Portions of this column were originally written for the January-February 2013 edition of News Photographer Magazine.
Mark Loundy is a media producer and consultant based in San Jose, California. Full bio.
The opinions in this article are those of the author alone and do not necessarily represent the official views of the National Press Photographers Association.
January-February 2013, Volume 116
By Mark Loundy
"To sleep, perchance to dream — aye, there's the rub."
A few weeks ago, I received an email from the Director of Photography at a major metro newspaper:
"I've followed your Good, Bad and Ugly column for some time and found some of the examples helpful in working with our freelancers.
"I'm the Director of Photography at (redacted) and am updating our freelance contract to better represent what's happening in the industry. With my shrunken staff we use a steady stable of shooters. Some are former staffers, others from organizations that have reduced staff so it's quite a crew. But with web demands, video and the such, it's way more complicated than the 'old' days of work for hire.
"I was hoping you could point me towards some boilerplate newspaper contracts. I'd like to pick a couple over to see how we stack up so that both the freelancers and the newspaper are best represented.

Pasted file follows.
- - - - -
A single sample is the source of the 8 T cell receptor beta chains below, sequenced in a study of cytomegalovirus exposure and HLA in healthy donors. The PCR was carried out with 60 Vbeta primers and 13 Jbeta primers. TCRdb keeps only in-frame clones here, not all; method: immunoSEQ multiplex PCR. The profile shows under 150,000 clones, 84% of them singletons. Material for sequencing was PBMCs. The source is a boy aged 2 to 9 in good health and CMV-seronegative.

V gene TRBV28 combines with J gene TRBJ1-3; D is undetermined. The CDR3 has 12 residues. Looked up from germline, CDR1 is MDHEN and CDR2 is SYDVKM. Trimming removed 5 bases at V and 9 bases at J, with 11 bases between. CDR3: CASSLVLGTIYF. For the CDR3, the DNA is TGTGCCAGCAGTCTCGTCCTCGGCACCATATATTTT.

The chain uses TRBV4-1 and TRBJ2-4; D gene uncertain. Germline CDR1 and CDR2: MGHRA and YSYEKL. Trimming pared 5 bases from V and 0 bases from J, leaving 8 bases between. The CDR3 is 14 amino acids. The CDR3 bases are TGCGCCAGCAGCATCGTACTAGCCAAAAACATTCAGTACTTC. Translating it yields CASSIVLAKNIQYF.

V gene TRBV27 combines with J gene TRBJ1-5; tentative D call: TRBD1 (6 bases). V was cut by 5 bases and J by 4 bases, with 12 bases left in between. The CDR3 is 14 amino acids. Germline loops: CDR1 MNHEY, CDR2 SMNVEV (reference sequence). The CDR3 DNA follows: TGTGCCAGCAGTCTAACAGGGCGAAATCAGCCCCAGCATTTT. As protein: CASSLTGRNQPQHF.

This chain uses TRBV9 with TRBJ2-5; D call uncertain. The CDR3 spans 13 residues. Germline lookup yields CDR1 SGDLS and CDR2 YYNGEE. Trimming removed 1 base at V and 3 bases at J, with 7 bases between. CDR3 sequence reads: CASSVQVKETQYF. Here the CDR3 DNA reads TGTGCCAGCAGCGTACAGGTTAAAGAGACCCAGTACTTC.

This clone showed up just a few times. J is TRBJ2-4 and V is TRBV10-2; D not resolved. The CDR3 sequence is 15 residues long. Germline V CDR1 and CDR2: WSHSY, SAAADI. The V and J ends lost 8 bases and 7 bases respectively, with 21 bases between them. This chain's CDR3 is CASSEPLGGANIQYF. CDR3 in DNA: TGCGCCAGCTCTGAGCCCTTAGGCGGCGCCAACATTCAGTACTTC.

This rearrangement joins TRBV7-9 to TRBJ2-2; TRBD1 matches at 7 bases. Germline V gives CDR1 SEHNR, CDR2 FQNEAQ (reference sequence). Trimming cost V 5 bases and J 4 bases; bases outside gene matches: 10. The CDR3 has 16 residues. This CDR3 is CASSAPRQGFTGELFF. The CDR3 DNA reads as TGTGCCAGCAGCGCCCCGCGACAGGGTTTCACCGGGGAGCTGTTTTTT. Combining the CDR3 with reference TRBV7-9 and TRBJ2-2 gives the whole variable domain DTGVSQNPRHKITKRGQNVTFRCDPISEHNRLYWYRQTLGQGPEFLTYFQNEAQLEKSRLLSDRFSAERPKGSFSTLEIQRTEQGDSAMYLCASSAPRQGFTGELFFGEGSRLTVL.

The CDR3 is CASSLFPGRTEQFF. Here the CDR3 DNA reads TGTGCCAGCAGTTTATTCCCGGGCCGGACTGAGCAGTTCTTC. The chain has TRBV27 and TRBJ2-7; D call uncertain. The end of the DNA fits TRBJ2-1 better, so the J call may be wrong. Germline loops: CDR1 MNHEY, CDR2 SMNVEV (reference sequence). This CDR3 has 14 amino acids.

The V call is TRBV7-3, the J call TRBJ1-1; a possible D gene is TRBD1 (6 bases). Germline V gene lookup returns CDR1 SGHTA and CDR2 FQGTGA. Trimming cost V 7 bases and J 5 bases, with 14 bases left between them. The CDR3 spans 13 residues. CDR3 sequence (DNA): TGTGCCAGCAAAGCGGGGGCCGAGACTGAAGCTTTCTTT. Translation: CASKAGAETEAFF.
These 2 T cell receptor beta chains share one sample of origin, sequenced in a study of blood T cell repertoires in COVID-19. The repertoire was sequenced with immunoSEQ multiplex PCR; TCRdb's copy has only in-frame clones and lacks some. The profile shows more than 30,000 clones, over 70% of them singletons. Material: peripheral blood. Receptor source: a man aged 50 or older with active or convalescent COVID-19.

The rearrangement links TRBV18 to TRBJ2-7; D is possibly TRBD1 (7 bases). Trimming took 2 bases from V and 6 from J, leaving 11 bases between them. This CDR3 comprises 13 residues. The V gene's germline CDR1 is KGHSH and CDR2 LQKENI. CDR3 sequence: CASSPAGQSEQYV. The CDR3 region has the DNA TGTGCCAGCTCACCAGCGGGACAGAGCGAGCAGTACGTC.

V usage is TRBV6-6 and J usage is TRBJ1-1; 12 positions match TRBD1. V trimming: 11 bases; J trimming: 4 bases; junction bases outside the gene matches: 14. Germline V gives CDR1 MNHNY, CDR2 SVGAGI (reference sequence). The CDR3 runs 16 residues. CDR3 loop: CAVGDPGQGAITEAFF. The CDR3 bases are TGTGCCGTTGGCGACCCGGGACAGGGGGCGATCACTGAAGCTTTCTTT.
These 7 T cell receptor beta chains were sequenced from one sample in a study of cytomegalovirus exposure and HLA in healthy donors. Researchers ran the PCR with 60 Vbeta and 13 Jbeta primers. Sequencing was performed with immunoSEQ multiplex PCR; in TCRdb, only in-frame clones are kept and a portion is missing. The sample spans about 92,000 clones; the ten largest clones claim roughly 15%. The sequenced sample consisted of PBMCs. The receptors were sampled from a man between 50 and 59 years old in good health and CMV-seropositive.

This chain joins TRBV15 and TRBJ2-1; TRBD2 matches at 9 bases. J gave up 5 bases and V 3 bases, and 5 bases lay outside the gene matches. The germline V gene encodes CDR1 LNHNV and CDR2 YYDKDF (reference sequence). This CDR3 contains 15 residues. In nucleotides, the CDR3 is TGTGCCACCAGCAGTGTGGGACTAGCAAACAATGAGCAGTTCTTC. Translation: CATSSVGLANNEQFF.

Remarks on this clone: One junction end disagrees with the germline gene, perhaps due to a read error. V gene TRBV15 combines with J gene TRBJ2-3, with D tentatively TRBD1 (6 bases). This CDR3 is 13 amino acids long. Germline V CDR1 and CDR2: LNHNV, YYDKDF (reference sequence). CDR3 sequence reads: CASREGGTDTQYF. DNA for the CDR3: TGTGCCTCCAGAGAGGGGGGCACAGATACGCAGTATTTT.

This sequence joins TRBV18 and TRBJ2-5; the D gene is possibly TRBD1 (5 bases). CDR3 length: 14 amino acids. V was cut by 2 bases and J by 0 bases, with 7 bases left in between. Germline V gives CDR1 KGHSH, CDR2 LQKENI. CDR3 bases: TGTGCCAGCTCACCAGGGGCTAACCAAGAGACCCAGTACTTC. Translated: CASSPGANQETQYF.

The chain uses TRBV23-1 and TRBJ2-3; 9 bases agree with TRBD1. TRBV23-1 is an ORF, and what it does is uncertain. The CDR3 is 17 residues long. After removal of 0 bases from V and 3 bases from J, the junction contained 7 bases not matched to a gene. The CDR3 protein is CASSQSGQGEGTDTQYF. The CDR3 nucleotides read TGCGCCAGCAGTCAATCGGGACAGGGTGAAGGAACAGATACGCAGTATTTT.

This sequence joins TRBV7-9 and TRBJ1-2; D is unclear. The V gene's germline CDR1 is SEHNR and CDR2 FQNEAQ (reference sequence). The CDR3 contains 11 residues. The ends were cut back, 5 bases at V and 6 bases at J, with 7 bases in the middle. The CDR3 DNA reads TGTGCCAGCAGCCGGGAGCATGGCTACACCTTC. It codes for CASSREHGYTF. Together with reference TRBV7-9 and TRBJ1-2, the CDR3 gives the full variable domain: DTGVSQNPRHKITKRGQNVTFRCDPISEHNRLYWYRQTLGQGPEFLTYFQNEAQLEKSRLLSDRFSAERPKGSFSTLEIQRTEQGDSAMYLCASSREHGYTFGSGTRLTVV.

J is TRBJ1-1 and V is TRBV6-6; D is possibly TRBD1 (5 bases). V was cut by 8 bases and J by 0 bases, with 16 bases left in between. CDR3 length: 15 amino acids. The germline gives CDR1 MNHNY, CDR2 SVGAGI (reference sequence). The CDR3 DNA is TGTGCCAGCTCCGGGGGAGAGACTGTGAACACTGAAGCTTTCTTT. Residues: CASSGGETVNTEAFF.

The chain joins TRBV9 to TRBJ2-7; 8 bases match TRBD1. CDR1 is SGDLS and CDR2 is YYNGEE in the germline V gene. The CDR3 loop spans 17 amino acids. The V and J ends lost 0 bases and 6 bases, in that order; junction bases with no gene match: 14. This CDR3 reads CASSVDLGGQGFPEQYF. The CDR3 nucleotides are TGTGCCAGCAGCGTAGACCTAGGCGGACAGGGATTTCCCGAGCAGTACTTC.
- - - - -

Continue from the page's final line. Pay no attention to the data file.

"With appreciation in advance,
It's not often that I get a chance for direct input into the business relationship between a publisher and its freelance contributors so I jumped at the chance:
"My unapologetic preference would be for you to lead the industry with a contract that pays freelancers more than the pro-rated cost of using a staffer (including the cost of benefits.) In short, I want to discourage the use of freelancers in favor of hiring more full-time staffers. And when you do use freelancers, they should be reasonably compensated for the limited use of their work.
"I understand that these are things that you want too and that you are in a difficult position. But the solutions to this challenge are both quite simple in concept and very difficult to implement. Aye, there's the rub.
1. Reasonable rates (See "The Loundy Doctrine" http://www.loundy.org/commoncents/2002/cc_05-02.html)
— Mark Loundy
I hope that I have an effect on the end product, but I also understand that newspaper department heads are constrained by financial realities not of their own making. But maybe I can move the needle just a little bit.
Please let me know of any particularly good, bad or ugly dealings that you have had with clients recently. I will use the client's name, but I won't use your name if you don't want me to. Anonymous submissions will not be considered. Please include contact information for yourself and for the client.Leftovers
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